Polo 101

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POLO 101

Known as the “Game of Kings,” polo is one of the oldest team sports in history. Its origin is unknown, but it is said that Persia or Central Asia had a hand in placing the sport on the books about 2000 years ago, using polo as a way to prepare warriors for battle.

One of the first recorded polo tournaments took place around 600 B.C., and the sport spread around the world from there. In 1869, England held its first game, followed by the first tournament in 1876.

Polo came to America that same year thanks to James Gordon Bennett. The United States Polo Association (USPA) was created by H.L. Herbert, John Cowdin and Thomas Hitchcock in March of 1890. The USPA coordinated games, standardized the rules and determined the handicaps of players across the country. Today, over 250 active clubs are part of the USPA and host some of the best polo in the world.

“Angling teaches a man patience and self control; (fox) hunting improves not only good horsemanship, but pluck and observation; whilst shooting inculcates quickness of hand and eye coupled with endurance and the power of bearing fatigue; football, cricket, rowing, rackets, tennis all bring to the front and encourage qualities that are essentially manly; and perhaps no sport tends to combine all these lessons so much as polo, none makes a man more a man than this entrancing game, none fits him more for the sterner joys of war or enables him better to bear his part in the battle of life.”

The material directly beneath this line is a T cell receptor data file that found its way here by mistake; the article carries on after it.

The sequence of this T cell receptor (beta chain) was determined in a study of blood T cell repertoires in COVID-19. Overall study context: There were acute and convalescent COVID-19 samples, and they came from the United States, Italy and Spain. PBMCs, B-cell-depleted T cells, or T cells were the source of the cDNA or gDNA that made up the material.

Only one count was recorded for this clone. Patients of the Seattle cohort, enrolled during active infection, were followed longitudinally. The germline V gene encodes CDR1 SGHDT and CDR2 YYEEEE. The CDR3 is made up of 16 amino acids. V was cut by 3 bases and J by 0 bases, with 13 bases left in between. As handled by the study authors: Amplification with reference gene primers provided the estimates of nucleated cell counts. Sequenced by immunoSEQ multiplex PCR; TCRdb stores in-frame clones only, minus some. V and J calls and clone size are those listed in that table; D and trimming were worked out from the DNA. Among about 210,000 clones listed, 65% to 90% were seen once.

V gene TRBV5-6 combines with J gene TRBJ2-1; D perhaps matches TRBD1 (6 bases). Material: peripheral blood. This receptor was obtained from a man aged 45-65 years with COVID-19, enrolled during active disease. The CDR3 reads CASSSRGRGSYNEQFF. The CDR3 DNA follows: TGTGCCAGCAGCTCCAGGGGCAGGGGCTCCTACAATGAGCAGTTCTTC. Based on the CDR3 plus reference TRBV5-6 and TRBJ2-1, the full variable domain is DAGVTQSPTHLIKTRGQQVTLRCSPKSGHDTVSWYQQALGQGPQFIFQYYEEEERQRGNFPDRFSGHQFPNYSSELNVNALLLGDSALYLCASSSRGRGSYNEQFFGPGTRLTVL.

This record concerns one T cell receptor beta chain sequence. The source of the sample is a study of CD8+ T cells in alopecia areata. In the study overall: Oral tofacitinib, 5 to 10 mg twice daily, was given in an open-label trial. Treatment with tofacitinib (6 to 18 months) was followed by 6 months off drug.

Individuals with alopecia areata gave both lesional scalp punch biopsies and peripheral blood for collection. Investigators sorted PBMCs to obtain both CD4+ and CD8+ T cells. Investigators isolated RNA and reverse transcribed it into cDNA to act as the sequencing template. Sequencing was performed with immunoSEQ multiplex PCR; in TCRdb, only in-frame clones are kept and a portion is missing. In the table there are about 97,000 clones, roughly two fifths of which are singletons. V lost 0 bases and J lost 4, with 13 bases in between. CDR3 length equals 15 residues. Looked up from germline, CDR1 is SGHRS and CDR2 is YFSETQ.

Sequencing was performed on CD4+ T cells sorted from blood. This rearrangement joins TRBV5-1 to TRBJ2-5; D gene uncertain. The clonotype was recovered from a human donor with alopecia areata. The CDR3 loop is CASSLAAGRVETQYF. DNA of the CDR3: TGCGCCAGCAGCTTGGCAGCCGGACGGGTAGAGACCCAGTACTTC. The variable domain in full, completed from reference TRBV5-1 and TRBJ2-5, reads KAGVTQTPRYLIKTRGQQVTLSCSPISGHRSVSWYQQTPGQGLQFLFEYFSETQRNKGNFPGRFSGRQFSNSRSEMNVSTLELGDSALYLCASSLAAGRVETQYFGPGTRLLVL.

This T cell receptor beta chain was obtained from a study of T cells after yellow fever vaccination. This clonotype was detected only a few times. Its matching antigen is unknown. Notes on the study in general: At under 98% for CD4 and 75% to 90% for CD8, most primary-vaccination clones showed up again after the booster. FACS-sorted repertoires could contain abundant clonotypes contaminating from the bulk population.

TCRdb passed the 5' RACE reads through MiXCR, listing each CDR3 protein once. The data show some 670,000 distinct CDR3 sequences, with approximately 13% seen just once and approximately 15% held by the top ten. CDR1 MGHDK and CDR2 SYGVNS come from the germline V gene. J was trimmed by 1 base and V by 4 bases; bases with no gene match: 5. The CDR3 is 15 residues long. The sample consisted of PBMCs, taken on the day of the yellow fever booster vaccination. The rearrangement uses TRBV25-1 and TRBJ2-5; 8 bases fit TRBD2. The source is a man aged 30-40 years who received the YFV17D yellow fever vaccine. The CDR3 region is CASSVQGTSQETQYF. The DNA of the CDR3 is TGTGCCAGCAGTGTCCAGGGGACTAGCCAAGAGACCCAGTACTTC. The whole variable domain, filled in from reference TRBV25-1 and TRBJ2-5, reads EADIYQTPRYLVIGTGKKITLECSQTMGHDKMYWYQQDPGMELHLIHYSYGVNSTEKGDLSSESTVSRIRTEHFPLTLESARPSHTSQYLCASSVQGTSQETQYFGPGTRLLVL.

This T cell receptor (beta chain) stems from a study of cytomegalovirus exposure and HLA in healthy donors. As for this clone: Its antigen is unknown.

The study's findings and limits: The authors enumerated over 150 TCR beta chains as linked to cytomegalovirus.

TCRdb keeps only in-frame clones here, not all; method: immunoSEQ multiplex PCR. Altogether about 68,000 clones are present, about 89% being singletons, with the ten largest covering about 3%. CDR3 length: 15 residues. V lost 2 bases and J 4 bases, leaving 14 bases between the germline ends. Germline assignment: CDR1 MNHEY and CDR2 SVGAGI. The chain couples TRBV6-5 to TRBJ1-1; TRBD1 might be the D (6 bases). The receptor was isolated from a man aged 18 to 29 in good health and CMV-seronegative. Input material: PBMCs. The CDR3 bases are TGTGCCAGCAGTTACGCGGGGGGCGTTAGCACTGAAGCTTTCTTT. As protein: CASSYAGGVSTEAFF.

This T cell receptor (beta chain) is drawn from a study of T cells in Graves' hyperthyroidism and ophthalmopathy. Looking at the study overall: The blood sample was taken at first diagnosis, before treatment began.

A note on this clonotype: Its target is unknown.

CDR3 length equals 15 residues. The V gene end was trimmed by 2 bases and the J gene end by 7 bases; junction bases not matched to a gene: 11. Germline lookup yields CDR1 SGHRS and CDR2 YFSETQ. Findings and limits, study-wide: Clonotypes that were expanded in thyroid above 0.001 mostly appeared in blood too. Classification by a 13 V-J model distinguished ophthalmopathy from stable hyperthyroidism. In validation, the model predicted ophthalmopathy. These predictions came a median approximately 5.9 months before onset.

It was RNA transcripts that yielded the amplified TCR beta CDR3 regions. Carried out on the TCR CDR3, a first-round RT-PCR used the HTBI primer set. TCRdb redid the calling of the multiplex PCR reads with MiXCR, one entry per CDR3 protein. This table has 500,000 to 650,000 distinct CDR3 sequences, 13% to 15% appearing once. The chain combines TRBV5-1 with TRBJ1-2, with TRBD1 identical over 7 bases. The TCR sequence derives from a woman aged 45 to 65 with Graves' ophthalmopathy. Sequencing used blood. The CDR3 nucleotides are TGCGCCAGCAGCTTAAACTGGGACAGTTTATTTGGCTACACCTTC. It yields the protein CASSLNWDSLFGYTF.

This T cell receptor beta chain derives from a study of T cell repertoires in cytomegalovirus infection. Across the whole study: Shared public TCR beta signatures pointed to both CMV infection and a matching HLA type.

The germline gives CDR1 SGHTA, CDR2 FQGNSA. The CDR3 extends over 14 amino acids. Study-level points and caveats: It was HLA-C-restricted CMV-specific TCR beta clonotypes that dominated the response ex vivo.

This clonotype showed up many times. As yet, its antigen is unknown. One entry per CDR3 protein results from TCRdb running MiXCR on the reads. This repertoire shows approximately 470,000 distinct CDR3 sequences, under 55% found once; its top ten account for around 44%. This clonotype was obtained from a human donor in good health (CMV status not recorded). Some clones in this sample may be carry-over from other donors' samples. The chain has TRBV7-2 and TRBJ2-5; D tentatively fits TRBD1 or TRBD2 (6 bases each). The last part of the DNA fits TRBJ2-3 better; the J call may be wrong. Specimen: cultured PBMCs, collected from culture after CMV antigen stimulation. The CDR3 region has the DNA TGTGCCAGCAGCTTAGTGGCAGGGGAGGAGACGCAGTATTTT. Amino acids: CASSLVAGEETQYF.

- J. Moray Brown, Badminton Library of Sports and Pastimes, 1891

THE GAME

A match consists of 4 to 8 chukkas or chukkers (periods) that last 7 minutes and 30 seconds each. A horn is blown at the end of 7 minutes to signal to the players that 30 seconds remain in the chukker. During the 30 seconds, play continues until a team scores or the ball hits the sideboards. If neither occurs, at the end of 30 seconds the horn blows twice to signal the end of the chukker.